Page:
At Federation, Australia’s love of gardening showed no signs of abating. From inauspicious beginnings as the Austral Culturist in 1903, the Journal of Horticulture of Australasia (1906–11; Home and Garden Beautiful from 1911–16) captured the mood of the moment. Suburban houses on large blocks in burgeoning capital cities with extensive floral displays, shrubberies, vegetable gardens, and orchards were the desideratum of domestic bliss. Journalism in such magazines, including also the long-running Australian Garden Lover (1925–80) and Australian Home Beautiful (1925– ), was often by women. While not unknown in the 19th century, and still sometimes masked by a pseudonym, such female voices provided a major feature from the 1920s as the careers of Edna Walling and Olive Mellor, and a host of less-known contemporaries took off through their garden journalism.
The introduction of radio in the 1920s led to new opportunities for Australian garden journalism. Early broadcasts were mostly confined to studio talk shows, leavened by the occasional ‘actuality’ broadcast, while the role of presenter was usually placed in the hands of an ‘experienced man’, typically with a background in the nursery trade.
Magazines dispensing purely horticultural advice were soon joined by other popular titles such as Wild Life (1938–54) which, through its pioneering coverage of Australian plant gardening and stable of expert nature writers such as (Philip) Crosbie Morrison and Charles Barrett, garnered a wider audience interested in the Australian environment. National coverage for garden magazines was always hampered by a low population, dispersed centres of readership and widely differing climatic zones.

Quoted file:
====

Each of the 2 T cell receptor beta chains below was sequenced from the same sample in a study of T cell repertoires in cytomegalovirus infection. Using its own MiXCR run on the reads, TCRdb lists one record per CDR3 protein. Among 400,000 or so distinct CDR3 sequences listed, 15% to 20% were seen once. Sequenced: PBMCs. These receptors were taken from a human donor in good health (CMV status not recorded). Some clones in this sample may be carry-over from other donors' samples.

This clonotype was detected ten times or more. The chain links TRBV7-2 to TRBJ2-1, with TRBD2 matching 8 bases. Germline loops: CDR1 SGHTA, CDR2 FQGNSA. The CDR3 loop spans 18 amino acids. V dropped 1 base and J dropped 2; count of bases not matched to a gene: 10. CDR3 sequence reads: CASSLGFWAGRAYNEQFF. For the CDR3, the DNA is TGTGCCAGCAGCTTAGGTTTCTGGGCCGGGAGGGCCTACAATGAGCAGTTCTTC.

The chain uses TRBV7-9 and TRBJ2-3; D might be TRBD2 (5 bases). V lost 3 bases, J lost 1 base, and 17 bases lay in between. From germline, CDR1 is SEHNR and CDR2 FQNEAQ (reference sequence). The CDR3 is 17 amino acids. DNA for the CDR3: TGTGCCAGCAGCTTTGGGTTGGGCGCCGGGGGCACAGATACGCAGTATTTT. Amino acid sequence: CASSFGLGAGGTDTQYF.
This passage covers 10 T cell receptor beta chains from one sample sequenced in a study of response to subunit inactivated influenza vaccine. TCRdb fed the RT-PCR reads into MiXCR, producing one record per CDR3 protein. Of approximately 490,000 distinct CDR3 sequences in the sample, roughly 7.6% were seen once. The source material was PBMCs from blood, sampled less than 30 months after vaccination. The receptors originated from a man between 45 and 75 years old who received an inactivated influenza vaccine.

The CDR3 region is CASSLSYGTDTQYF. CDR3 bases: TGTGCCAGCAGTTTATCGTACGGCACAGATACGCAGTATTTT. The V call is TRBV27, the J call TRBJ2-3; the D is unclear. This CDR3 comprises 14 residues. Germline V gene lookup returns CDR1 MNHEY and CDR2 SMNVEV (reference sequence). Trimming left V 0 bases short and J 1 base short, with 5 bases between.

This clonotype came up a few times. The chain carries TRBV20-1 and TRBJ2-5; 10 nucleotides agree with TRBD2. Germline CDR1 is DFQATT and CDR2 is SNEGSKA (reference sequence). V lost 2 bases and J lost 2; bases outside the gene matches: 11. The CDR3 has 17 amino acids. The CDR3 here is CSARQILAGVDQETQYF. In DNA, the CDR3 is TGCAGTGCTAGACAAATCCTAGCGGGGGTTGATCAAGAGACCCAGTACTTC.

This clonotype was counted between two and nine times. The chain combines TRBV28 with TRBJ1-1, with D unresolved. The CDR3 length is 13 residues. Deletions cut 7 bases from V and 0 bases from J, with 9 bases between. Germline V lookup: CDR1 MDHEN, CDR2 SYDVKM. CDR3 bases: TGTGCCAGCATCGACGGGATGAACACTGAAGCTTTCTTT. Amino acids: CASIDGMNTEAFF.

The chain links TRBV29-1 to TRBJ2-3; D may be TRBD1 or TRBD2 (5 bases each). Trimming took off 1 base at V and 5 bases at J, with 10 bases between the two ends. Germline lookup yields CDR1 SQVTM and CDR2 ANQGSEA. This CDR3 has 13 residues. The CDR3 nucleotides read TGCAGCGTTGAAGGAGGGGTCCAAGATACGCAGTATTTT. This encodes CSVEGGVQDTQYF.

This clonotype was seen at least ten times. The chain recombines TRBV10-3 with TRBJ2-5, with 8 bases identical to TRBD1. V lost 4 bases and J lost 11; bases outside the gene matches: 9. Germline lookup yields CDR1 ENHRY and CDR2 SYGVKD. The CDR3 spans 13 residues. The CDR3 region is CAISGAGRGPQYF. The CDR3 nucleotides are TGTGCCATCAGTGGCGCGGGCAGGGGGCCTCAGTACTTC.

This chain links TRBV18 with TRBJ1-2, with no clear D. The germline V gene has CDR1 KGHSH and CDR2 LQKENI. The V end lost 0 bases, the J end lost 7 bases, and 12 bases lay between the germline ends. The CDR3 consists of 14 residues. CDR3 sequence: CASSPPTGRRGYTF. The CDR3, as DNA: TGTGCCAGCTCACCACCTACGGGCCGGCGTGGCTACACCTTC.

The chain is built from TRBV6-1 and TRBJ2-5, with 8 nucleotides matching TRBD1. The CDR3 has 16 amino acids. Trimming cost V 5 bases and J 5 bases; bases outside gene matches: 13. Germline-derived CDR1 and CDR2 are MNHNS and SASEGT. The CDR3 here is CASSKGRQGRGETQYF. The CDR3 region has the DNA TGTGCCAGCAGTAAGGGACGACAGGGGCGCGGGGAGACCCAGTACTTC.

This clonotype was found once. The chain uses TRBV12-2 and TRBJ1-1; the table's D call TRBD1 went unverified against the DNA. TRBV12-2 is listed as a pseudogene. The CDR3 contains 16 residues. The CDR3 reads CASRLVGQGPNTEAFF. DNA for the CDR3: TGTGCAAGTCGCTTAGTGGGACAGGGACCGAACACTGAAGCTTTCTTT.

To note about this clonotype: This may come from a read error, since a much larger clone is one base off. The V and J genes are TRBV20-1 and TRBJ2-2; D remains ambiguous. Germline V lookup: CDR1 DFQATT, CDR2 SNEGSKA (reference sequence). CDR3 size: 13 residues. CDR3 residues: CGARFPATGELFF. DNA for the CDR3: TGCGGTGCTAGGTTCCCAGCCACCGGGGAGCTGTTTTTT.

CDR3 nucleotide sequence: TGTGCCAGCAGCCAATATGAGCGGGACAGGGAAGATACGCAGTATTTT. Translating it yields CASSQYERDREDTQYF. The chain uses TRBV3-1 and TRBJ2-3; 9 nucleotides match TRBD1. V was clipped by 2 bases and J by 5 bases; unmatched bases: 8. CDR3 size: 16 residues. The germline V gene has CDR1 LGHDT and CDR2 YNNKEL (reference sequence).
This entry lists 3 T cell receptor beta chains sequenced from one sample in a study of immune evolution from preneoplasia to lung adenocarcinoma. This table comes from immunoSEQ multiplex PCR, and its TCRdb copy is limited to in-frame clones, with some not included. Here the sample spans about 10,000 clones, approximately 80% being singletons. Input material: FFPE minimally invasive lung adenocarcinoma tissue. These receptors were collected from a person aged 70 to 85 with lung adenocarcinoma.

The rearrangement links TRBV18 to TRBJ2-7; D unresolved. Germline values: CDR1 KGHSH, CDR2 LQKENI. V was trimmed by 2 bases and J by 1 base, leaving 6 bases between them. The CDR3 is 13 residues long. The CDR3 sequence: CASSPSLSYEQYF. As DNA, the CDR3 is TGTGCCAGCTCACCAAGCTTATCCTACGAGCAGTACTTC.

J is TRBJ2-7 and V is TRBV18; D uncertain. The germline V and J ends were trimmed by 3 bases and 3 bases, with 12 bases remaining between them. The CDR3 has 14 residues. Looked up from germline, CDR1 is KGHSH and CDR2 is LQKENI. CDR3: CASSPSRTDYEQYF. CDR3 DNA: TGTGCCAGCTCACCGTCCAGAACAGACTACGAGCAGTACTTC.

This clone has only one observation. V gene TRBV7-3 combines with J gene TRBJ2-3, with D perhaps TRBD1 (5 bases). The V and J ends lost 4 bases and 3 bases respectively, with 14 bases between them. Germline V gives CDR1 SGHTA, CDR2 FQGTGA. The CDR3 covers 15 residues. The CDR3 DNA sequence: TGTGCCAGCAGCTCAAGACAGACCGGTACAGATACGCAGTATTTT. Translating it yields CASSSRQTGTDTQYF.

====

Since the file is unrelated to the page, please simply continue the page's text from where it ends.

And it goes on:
Gardening in post-war Australia took a sharp turn, with the United States becoming the dominant influence. In the media, this was seen by the promotion of a relaxed Californian modernism. Pools, decks and patios were prominent features in new homemaker magazines such as Australian House and Garden (1948– ). Increasingly, Australian plants, bush gardens and low-maintenance planting schemes sat alongside traditional showy annuals, fruit trees and vegetable growing. The advent of full-colour printing in the 1950s and 1960s meant each new floral variety was able to be illustrated in a manner once reserved for more expensive books.
With the advent of television in Australia in the late 1950s, a new mode of garden reportage emerged. Early televised broadcasts combined the radio voice with moving pictures, but increasingly the use of semi-permanent display gardens, wherein seasonal progress could be followed, and the inclusion of non-studio segments ensured that the new medium evolved into a freer and ultimately immensely popular vehicle for viewers and advertisers alike. Like radio, television was dependent on commercial cross-promotion for its lifeblood, cementing the ABC as a voice of disinterested authority. The incursion of radio and television into the traditional sphere of newspapers, magazines and journals promoted the cult of the personality. Listeners and viewers came to know and trust familiar names: from Jack (Plumridge) and Ted (Gattenby) in the 1950s, then to Kevin (Heinze) and Jane (Edmanson), and more recently Don (Burke) and Jamie (Durie).
The internet has provided additional journalistic avenues, but not outstripped conventional media. Arguably the best garden journalism now appears in Australia’s daily newspapers and specialist magazines, where the exigencies of the seasonal tip and short grab can be exchanged for greater depth and wider horizons.
REFs: R. Aitken and M. Looker (eds), The Oxford Companion to Australian Gardens (2002); H.M. Cohn, Australian Plants, the Garden and Botany in the Nineteenth Century Periodical (1995).